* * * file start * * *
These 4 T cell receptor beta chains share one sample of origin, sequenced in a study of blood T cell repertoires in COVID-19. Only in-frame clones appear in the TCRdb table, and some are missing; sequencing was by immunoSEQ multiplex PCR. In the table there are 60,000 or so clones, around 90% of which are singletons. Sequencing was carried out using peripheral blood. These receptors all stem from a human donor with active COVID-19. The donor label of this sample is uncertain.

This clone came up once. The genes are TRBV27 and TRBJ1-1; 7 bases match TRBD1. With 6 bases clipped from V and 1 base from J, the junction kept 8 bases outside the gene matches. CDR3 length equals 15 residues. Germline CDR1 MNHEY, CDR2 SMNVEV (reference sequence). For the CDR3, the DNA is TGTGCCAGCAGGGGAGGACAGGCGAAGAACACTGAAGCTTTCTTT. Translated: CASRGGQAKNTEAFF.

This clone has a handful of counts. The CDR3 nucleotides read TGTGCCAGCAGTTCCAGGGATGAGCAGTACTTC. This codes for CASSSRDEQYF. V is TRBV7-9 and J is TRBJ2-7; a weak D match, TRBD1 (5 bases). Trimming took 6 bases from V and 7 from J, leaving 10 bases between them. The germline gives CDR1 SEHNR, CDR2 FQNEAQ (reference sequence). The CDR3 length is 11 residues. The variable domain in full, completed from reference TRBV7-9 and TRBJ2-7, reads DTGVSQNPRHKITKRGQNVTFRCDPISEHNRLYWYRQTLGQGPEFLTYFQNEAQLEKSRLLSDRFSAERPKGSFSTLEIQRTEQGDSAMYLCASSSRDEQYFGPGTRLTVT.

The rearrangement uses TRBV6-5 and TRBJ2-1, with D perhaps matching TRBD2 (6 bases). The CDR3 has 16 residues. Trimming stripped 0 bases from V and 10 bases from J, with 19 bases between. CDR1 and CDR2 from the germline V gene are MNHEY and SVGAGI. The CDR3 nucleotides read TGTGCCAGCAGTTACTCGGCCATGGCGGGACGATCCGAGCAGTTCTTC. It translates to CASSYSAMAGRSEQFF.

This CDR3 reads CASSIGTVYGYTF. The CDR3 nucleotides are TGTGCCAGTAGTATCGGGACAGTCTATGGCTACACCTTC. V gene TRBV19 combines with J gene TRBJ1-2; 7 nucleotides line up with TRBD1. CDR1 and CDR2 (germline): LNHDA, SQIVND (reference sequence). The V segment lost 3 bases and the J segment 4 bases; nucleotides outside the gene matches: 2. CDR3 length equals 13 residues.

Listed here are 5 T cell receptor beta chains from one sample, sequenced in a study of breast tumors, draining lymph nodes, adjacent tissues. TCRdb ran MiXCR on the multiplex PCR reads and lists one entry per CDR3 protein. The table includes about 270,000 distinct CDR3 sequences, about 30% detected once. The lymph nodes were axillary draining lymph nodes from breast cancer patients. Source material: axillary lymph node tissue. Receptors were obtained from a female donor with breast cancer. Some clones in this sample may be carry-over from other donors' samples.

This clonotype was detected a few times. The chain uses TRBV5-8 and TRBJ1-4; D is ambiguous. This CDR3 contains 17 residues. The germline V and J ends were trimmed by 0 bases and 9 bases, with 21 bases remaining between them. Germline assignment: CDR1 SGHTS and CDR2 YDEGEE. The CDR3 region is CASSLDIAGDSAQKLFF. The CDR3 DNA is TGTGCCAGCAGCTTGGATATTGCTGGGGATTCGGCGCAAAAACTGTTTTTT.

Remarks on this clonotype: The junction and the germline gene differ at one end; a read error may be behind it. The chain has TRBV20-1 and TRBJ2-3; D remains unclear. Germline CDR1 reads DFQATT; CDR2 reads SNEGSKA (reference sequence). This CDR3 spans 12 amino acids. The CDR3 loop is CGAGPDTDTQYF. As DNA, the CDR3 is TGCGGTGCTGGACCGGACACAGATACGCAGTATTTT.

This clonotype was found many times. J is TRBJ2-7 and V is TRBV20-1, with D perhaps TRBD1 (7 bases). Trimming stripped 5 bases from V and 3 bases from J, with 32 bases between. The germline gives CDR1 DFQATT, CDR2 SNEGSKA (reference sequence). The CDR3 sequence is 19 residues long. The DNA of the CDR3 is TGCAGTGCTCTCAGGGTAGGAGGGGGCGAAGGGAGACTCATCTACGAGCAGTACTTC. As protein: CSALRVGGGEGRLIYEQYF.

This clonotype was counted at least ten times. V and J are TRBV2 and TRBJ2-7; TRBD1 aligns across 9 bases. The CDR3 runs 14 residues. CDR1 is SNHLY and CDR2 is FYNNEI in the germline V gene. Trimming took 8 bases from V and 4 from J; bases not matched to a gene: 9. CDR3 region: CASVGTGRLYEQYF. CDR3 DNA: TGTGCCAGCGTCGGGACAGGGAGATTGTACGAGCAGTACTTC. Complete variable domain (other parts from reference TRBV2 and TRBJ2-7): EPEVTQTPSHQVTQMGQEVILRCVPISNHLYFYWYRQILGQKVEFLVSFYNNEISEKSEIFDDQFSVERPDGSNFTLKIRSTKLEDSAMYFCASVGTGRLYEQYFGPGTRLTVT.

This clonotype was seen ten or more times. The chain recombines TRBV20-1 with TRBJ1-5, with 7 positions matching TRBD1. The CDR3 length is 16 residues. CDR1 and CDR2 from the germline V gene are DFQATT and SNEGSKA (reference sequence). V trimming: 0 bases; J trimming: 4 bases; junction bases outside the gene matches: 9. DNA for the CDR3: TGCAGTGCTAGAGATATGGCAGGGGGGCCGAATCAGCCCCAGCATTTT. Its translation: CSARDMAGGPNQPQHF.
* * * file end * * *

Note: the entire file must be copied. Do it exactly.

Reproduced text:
These 4 T cell receptor beta chains share one sample of origin, sequenced in a study of blood T cell repertoires in COVID-19. Only in-frame clones appear in the TCRdb table, and some are missing; sequencing was by immunoSEQ multiplex PCR. In the table there are 60,000 or so clones, around 90% of which are singletons. Sequencing was carried out using peripheral blood. These receptors all stem from a human donor with active COVID-19. The donor label of this sample is uncertain.

This clone came up once. The genes are TRBV27 and TRBJ1-1; 7 bases match TRBD1. With 6 bases clipped from V and 1 base from J, the junction kept 8 bases outside the gene matches. CDR3 length equals 15 residues. Germline CDR1 MNHEY, CDR2 SMNVEV (reference sequence). For the CDR3, the DNA is TGTGCCAGCAGGGGAGGACAGGCGAAGAACACTGAAGCTTTCTTT. Translated: CASRGGQAKNTEAFF.

This clone has a handful of counts. The CDR3 nucleotides read TGTGCCAGCAGTTCCAGGGATGAGCAGTACTTC. This codes for CASSSRDEQYF. V is TRBV7-9 and J is TRBJ2-7; a weak D match, TRBD1 (5 bases). Trimming took 6 bases from V and 7 from J, leaving 10 bases between them. The germline gives CDR1 SEHNR, CDR2 FQNEAQ (reference sequence). The CDR3 length is 11 residues. The variable domain in full, completed from reference TRBV7-9 and TRBJ2-7, reads DTGVSQNPRHKITKRGQNVTFRCDPISEHNRLYWYRQTLGQGPEFLTYFQNEAQLEKSRLLSDRFSAERPKGSFSTLEIQRTEQGDSAMYLCASSSRDEQYFGPGTRLTVT.

The rearrangement uses TRBV6-5 and TRBJ2-1, with D perhaps matching TRBD2 (6 bases). The CDR3 has 16 residues. Trimming stripped 0 bases from V and 10 bases from J, with 19 bases between. CDR1 and CDR2 from the germline V gene are MNHEY and SVGAGI. The CDR3 nucleotides read TGTGCCAGCAGTTACTCGGCCATGGCGGGACGATCCGAGCAGTTCTTC. It translates to CASSYSAMAGRSEQFF.

This CDR3 reads CASSIGTVYGYTF. The CDR3 nucleotides are TGTGCCAGTAGTATCGGGACAGTCTATGGCTACACCTTC. V gene TRBV19 combines with J gene TRBJ1-2; 7 nucleotides line up with TRBD1. CDR1 and CDR2 (germline): LNHDA, SQIVND (reference sequence). The V segment lost 3 bases and the J segment 4 bases; nucleotides outside the gene matches: 2. CDR3 length equals 13 residues.

Listed here are 5 T cell receptor beta chains from one sample, sequenced in a study of breast tumors, draining lymph nodes, adjacent tissues. TCRdb ran MiXCR on the multiplex PCR reads and lists one entry per CDR3 protein. The table includes about 270,000 distinct CDR3 sequences, about 30% detected once. The lymph nodes were axillary draining lymph nodes from breast cancer patients. Source material: axillary lymph node tissue. Receptors were obtained from a female donor with breast cancer. Some clones in this sample may be carry-over from other donors' samples.

This clonotype was detected a few times. The chain uses TRBV5-8 and TRBJ1-4; D is ambiguous. This CDR3 contains 17 residues. The germline V and J ends were trimmed by 0 bases and 9 bases, with 21 bases remaining between them. Germline assignment: CDR1 SGHTS and CDR2 YDEGEE. The CDR3 region is CASSLDIAGDSAQKLFF. The CDR3 DNA is TGTGCCAGCAGCTTGGATATTGCTGGGGATTCGGCGCAAAAACTGTTTTTT.

Remarks on this clonotype: The junction and the germline gene differ at one end; a read error may be behind it. The chain has TRBV20-1 and TRBJ2-3; D remains unclear. Germline CDR1 reads DFQATT; CDR2 reads SNEGSKA (reference sequence). This CDR3 spans 12 amino acids. The CDR3 loop is CGAGPDTDTQYF. As DNA, the CDR3 is TGCGGTGCTGGACCGGACACAGATACGCAGTATTTT.

This clonotype was found many times. J is TRBJ2-7 and V is TRBV20-1, with D perhaps TRBD1 (7 bases). Trimming stripped 5 bases from V and 3 bases from J, with 32 bases between. The germline gives CDR1 DFQATT, CDR2 SNEGSKA (reference sequence). The CDR3 sequence is 19 residues long. The DNA of the CDR3 is TGCAGTGCTCTCAGGGTAGGAGGGGGCGAAGGGAGACTCATCTACGAGCAGTACTTC. As protein: CSALRVGGGEGRLIYEQYF.

This clonotype was counted at least ten times. V and J are TRBV2 and TRBJ2-7; TRBD1 aligns across 9 bases. The CDR3 runs 14 residues. CDR1 is SNHLY and CDR2 is FYNNEI in the germline V gene. Trimming took 8 bases from V and 4 from J; bases not matched to a gene: 9. CDR3 region: CASVGTGRLYEQYF. CDR3 DNA: TGTGCCAGCGTCGGGACAGGGAGATTGTACGAGCAGTACTTC. Complete variable domain (other parts from reference TRBV2 and TRBJ2-7): EPEVTQTPSHQVTQMGQEVILRCVPISNHLYFYWYRQILGQKVEFLVSFYNNEISEKSEIFDDQFSVERPDGSNFTLKIRSTKLEDSAMYFCASVGTGRLYEQYFGPGTRLTVT.

This clonotype was seen ten or more times. The chain recombines TRBV20-1 with TRBJ1-5, with 7 positions matching TRBD1. The CDR3 length is 16 residues. CDR1 and CDR2 from the germline V gene are DFQATT and SNEGSKA (reference sequence). V trimming: 0 bases; J trimming: 4 bases; junction bases outside the gene matches: 9. DNA for the CDR3: TGCAGTGCTAGAGATATGGCAGGGGGGCCGAATCAGCCCCAGCATTTT. Its translation: CSARDMAGGPNQPQHF.